In fact, in his notes, we found her admission and reasoning for why she did what she did. She did give plenty of "unreliable denials" including the word "never" and the word "would", but not once did she issue the simple reliable denial. It was through the cloud of emotions, particularly caring and kindness, that the investigator had to look for answers.
We often listen with "honest ears", and we may genuinely like the person we are interviewing, which is why training is so important.
Perhaps after spending 25 years interviewing hardened terrorists, Mr. Houston was unprepared for a grieving mother. A grieving mother was precisely whom he was interviewing, not a mother attempting to locate her daughter.
Grieving: speaking of which, remember the time Bradley pushed away certain media? She wanted certain media to leave her alone because, as she said, "we are grieving", rather than "searching." Another example of 'brain leakage' by a guilty subject.
Bradley revealed to us that she did some things that night, with only one of them being "wrong." She is also inconsistent in her report of doing "one thing" wrong, then listing multiple things that one could view as wrong.
She did not say "I was not alert." She reduced commitment with "possibly."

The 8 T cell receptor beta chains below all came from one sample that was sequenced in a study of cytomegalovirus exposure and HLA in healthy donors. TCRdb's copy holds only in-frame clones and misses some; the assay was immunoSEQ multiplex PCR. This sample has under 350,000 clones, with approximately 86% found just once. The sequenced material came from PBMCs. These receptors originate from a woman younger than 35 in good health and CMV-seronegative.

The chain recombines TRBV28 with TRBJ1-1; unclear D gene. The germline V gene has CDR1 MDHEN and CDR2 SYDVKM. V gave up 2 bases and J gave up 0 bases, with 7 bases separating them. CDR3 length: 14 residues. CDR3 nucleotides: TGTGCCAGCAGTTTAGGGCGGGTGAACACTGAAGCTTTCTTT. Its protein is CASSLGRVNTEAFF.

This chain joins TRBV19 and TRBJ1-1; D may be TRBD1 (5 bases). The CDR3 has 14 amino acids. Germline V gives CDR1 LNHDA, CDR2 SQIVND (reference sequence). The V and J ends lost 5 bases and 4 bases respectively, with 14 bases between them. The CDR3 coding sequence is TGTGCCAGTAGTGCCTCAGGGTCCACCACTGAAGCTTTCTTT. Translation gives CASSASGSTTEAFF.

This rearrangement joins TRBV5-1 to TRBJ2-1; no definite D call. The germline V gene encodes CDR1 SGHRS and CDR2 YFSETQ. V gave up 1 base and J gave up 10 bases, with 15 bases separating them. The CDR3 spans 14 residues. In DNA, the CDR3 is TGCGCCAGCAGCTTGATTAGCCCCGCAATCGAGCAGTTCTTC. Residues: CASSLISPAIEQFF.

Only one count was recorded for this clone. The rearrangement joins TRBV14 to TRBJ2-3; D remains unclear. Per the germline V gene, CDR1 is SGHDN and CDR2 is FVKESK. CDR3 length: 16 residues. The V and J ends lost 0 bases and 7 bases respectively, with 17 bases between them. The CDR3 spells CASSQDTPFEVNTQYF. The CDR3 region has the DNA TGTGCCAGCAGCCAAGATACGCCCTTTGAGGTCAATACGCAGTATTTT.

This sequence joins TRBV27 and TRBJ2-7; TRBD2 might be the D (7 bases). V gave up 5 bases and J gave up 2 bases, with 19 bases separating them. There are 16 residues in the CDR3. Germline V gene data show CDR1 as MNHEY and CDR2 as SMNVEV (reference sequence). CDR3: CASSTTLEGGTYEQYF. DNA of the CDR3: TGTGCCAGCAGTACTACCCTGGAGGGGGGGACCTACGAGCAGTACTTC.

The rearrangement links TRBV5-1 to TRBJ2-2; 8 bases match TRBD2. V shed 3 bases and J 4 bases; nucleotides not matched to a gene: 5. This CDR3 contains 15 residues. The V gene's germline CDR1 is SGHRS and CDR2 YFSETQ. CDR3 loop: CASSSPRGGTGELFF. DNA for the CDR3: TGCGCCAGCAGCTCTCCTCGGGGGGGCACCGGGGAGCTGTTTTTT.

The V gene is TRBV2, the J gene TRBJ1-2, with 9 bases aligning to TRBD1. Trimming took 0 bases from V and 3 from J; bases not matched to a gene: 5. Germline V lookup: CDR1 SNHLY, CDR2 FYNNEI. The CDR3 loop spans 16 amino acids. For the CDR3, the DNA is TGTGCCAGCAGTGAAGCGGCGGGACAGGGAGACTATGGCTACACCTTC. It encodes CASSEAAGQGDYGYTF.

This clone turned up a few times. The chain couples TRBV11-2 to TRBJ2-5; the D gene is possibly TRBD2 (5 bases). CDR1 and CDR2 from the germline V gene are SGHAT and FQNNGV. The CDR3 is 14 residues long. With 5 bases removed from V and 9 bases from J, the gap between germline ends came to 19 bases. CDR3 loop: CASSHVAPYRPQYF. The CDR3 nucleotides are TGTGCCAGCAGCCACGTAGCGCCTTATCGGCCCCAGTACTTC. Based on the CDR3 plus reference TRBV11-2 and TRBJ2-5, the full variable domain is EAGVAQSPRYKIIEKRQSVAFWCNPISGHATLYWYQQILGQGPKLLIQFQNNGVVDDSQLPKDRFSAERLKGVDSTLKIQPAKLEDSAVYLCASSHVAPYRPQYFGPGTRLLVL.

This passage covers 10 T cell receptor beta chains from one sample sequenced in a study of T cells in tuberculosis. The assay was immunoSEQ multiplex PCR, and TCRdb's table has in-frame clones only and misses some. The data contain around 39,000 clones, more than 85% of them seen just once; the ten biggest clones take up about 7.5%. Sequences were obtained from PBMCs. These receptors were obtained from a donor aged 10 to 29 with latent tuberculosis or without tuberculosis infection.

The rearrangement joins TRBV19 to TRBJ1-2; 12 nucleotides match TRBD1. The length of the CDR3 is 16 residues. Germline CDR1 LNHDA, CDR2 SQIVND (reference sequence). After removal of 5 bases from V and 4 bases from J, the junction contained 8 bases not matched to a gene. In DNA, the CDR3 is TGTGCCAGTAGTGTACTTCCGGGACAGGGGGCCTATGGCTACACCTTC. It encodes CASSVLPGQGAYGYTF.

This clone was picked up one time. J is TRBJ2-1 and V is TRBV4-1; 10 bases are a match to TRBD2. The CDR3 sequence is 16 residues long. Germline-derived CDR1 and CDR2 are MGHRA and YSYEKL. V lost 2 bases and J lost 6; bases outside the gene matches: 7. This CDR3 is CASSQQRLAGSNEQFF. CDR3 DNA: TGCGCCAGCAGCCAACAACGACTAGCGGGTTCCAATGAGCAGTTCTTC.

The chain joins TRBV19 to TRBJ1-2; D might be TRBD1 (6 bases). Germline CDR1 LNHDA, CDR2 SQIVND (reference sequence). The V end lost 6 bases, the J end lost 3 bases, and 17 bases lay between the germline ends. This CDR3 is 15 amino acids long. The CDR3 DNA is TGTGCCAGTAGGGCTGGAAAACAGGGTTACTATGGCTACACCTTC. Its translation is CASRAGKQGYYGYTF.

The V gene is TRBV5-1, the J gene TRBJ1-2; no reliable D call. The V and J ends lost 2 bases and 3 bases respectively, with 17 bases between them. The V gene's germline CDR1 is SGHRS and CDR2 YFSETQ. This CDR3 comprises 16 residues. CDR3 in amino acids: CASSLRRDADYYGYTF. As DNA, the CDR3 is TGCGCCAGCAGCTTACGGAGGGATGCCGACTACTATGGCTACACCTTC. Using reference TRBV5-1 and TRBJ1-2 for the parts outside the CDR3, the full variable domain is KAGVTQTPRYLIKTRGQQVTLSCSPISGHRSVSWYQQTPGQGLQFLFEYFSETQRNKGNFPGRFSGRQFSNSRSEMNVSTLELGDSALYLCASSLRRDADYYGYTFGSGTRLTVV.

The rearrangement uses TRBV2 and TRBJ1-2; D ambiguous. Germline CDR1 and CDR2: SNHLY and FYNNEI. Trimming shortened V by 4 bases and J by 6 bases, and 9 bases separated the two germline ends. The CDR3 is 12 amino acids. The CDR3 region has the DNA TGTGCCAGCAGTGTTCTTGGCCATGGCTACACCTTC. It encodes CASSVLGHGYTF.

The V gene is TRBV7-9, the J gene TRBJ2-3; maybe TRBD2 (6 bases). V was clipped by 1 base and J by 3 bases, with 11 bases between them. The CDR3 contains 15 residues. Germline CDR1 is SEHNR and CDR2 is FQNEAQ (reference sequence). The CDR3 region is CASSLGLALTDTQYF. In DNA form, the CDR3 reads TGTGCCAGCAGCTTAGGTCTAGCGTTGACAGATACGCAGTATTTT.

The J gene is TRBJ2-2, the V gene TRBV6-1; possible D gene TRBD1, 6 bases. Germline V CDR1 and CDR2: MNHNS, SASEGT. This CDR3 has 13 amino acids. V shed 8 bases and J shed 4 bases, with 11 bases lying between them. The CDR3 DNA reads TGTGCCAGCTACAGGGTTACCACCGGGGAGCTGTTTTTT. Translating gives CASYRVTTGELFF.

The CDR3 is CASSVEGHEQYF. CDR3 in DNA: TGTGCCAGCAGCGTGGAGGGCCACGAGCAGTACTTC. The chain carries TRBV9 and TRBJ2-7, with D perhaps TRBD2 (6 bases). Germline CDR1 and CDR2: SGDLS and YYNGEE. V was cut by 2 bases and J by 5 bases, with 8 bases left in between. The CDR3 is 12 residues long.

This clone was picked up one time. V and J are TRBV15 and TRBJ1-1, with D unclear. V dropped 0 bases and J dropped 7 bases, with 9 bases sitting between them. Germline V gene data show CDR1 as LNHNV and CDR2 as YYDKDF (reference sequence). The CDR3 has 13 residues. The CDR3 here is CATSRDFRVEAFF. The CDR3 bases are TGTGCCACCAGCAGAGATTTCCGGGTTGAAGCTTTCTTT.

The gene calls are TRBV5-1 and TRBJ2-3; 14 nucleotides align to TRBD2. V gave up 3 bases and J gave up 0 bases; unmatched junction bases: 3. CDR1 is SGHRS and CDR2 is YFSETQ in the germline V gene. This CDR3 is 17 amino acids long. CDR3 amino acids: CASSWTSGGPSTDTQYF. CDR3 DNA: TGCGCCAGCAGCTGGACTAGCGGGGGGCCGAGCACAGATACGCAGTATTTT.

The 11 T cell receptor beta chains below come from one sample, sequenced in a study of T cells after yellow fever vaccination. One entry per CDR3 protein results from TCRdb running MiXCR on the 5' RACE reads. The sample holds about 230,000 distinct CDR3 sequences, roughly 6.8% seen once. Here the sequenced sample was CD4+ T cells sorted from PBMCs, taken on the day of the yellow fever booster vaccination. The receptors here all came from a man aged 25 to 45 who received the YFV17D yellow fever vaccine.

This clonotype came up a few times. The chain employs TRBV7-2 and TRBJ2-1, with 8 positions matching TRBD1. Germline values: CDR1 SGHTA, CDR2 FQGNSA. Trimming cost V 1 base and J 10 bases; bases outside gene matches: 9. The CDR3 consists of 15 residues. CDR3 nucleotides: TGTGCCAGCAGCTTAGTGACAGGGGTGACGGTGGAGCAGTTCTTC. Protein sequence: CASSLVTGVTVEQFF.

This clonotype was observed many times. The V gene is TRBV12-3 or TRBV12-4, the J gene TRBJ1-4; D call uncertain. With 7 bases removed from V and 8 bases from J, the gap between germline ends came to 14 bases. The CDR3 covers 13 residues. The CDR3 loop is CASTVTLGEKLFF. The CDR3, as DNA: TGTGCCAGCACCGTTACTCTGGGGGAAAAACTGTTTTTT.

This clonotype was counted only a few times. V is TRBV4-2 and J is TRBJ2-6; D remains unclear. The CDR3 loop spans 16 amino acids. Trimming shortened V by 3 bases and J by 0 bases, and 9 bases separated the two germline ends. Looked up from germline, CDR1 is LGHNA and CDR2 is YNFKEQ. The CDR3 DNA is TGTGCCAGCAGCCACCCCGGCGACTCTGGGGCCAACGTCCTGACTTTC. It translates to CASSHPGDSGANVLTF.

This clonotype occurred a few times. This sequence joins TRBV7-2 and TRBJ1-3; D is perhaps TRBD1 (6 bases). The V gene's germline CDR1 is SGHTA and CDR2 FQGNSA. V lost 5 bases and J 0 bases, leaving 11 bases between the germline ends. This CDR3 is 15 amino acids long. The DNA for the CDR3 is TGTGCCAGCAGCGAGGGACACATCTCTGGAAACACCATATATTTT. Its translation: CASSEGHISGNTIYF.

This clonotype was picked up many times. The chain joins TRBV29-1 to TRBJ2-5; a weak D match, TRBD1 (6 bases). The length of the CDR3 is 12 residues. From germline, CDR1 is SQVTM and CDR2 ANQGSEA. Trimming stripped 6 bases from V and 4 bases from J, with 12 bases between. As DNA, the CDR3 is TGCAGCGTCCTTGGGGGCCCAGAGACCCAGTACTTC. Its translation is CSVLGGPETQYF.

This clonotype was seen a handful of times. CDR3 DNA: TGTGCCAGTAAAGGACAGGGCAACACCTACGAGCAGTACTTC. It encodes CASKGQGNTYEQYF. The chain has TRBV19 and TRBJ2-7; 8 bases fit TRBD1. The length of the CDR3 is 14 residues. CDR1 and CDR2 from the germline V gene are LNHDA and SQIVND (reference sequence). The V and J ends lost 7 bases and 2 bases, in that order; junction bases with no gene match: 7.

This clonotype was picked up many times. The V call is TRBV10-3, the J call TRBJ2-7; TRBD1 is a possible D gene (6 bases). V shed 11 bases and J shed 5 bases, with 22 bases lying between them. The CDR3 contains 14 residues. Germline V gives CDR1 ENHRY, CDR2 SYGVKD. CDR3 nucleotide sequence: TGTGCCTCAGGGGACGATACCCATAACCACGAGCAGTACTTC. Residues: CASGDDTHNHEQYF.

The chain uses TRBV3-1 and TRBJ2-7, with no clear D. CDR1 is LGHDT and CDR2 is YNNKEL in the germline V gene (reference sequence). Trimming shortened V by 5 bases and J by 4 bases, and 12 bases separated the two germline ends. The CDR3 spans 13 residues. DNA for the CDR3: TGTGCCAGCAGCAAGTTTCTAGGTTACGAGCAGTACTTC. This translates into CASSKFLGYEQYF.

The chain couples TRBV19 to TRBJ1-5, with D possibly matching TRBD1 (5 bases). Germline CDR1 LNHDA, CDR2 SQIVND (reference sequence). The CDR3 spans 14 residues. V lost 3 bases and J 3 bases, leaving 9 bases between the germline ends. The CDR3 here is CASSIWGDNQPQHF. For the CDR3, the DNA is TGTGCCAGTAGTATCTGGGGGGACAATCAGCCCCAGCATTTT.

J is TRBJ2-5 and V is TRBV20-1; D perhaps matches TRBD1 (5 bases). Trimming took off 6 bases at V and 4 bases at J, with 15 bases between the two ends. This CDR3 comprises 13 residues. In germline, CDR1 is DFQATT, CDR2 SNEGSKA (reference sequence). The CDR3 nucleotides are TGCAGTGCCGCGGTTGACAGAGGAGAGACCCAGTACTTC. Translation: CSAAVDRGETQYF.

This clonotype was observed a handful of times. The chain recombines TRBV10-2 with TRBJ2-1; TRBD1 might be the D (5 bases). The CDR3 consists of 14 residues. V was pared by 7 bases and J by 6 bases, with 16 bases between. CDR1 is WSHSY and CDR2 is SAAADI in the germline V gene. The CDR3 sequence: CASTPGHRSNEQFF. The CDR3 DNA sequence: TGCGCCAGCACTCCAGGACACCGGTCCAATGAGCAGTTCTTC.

She did not say "I was drunk."
Even in the interview that was specifically held to reveal her drinking, she was unable to anything but say "uh huh" about being drunk.
People avoid direct lying because it causes us internal stress. We lie by omission the most.
When Tania first saw the case, it was not a big story. Deborah Bradley, herself, made it a big story with her cagey answers and her distancing language. This is why Tania posted it for analysis.
Even untrained journalists "knew" there was a story, here. Had Bradley said, "I didn't cause Lisa's disappearance" early on, the story would have been dropped. Her refusal to state this, along with the rarity of using Lisa's name, made the story.
Her pronoun usage tells a story.
If you have a child, or a niece or nephew, picture you in this scenario and your loved one missing. My grandson, Ethan, is a few months older than Lisa was when she died. I picture myself speaking about Ethan.
(warning: gratuitous family photos ahead).
I can only picture myself using his name, or some of the silly special names I have for him. Without telling them the reason, I "interviewed" Christina (14) and Sean (12) about Ethan.
"How was he today?", I asked them, separately.
They each responded a bit differently. They both enjoyed their time with him, but...